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  Talk Elections
  Presidential Elections - Analysis and Discussion
  U.S. Presidential Election Results
  2012 U.S. Presidential Election Results (Moderator: ON Progressive)
  Brown County, WI Results by City/Village/Town
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Author Topic: Brown County, WI Results by City/Village/Town  (Read 776 times)
ElectionsGuy
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« on: June 23, 2013, 09:10:20 am »
« edited: June 23, 2013, 10:04:58 am by ElectionsGuy »

Brown County:
 
City/Village/Town                Romney %            Obama %
Green Bay (C)                       41.9%                 56.6%
De Pere (C)                          50.8%                 48.0%
Allouez (V)                           48.9%                 50.0%
Ashwaubenon (V)                  51.5%                 47.2%
Howard (V)                          55.2%                 43.6%
Pulaski (V)                           50.4%                 47.3%
Denmark (V)                         49.7%                 49.1%
Wrightstown (V)                   57.0%                  41.8%
Bellevue (T)                         52.4%                  46.9%
Eaton (T)                            53.3%                  45.1%
Glenmore (T)                        59.2%                  40.0%
Green Bay (T)                       60.2%                 38.8%
Hobart (T)                           59.1%                 39.9%
Holland (T)                           61.6%                 36.8%
Lawrence (T)                        61.5%                 37.5%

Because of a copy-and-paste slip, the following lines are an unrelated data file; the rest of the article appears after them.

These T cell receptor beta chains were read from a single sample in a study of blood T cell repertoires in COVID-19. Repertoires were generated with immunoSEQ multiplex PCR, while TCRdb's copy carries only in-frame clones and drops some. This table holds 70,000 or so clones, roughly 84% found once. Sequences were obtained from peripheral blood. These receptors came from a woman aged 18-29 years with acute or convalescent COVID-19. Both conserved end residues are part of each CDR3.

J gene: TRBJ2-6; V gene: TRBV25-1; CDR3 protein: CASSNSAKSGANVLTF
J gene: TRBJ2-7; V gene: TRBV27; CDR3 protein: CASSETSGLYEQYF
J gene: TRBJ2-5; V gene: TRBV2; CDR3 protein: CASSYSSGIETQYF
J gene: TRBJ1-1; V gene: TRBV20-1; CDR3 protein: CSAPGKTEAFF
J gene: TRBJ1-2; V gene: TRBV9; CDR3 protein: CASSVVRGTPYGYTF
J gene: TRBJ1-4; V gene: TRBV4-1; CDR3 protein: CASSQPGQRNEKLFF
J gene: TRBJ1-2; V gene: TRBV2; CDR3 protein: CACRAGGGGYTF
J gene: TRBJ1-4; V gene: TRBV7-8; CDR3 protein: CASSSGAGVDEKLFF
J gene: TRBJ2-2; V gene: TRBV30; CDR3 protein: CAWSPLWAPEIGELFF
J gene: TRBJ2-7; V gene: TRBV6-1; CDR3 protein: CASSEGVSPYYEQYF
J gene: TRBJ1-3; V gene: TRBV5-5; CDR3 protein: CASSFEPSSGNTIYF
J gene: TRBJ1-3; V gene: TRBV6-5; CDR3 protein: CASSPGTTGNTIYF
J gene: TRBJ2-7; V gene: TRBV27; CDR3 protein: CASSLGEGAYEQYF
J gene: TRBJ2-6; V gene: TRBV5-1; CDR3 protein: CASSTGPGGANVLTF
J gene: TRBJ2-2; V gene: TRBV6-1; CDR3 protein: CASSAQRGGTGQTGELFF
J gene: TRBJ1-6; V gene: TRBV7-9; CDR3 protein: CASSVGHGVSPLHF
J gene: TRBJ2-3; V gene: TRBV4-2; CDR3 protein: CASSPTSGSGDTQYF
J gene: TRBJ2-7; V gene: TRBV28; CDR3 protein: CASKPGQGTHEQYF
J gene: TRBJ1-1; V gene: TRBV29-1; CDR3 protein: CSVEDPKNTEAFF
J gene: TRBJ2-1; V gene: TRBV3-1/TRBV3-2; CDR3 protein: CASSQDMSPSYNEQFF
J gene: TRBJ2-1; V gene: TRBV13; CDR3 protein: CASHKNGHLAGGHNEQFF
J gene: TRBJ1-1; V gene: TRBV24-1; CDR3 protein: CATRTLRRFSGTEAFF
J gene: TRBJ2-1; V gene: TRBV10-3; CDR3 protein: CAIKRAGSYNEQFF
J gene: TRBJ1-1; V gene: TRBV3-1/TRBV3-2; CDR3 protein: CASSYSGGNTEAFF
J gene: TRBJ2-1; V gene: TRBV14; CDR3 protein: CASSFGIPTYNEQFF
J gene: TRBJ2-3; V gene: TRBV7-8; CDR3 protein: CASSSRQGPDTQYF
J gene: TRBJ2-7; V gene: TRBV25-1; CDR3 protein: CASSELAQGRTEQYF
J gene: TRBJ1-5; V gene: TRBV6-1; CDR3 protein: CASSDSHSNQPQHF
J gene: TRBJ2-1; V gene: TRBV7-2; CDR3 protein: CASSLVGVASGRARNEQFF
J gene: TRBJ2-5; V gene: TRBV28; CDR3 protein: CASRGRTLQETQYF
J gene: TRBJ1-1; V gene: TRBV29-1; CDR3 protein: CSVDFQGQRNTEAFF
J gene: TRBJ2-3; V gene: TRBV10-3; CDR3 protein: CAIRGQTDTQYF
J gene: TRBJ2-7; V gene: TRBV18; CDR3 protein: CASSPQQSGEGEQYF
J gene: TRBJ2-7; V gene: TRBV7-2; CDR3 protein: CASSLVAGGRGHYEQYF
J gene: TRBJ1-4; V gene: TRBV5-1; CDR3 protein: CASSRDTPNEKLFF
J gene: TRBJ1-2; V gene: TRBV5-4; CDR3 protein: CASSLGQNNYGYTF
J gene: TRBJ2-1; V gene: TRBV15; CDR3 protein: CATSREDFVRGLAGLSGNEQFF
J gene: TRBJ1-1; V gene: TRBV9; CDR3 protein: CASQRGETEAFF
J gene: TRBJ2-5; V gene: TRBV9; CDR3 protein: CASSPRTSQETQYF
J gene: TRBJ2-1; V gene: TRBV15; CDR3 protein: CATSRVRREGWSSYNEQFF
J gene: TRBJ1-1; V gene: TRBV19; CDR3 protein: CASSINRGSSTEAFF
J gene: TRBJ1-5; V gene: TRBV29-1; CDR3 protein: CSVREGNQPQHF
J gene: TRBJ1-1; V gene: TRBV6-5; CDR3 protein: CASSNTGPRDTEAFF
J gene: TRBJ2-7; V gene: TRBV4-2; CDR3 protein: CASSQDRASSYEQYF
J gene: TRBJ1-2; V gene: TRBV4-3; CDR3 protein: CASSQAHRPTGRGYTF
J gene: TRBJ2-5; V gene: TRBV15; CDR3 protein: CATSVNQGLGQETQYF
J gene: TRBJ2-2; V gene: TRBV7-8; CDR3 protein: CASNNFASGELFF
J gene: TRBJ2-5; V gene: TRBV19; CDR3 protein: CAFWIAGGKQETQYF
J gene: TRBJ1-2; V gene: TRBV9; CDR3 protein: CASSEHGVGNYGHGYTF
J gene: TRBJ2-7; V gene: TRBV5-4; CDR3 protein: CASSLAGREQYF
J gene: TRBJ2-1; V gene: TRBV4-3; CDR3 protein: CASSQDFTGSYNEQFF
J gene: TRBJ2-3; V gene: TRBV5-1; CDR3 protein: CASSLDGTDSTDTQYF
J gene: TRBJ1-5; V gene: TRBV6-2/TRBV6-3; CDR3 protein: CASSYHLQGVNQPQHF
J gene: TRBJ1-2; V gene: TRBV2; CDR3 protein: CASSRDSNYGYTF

Humboldt (T)                        55.7%                  43.1%
Ledgeview (T)                      62.5%                  36.8%
Morrison (T)                         69.3%                  29.9%
New Denmark (T)                  54.7%                  44.5%
Pittsfield (T)                        61.1%                  37.8%
Rockland (T)                        64.7%                  34.6%
Scott (T)                            53.8%                  45.2%
Suamico (T)                         63.1%                  36.2%
Wrightstown (T)                   60.2%                  38.2%
Brown County                    50.3%                 48.5%      

Democratic leaning urban vote + Heavy Republican rural vote = leaning republican overall vote. Many townships in Brown County which is the reason why Romney won this County by a hair.

2 Cities, 6 Villages, and 16 Townships Make up this County, and only 1 City and 1 Village went to Obama.
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Franknburger
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« Reply #1 on: June 23, 2013, 09:39:07 am »

Beyond the urban-rural split, are there other patterns showing up? I have for example been speculating in several threads that Obama might have done better with rural mainline protestants (Lutherans), especially on the female side, than with Catholics, as (at least in Europe) the former tend to have a more socially moderate / liberal attitude. Linked to that, there is the common assumption that Obama has been doing particularly well among people with Norwegian ancestry.

There is also quite some evidence across several states that Catholic German-Americans have swung strongly towards Romney, but I wonder whether the same holds true for Lutheran German-Americans.

Counties (even rural counties) are typically too mixed in terms of religion / ancestry to allow for conclusions, but villages / townships might have maintained a level of 'pureness' (I assume initial settlers clustered according to religion) to allow for a more detailed insight in such patterns.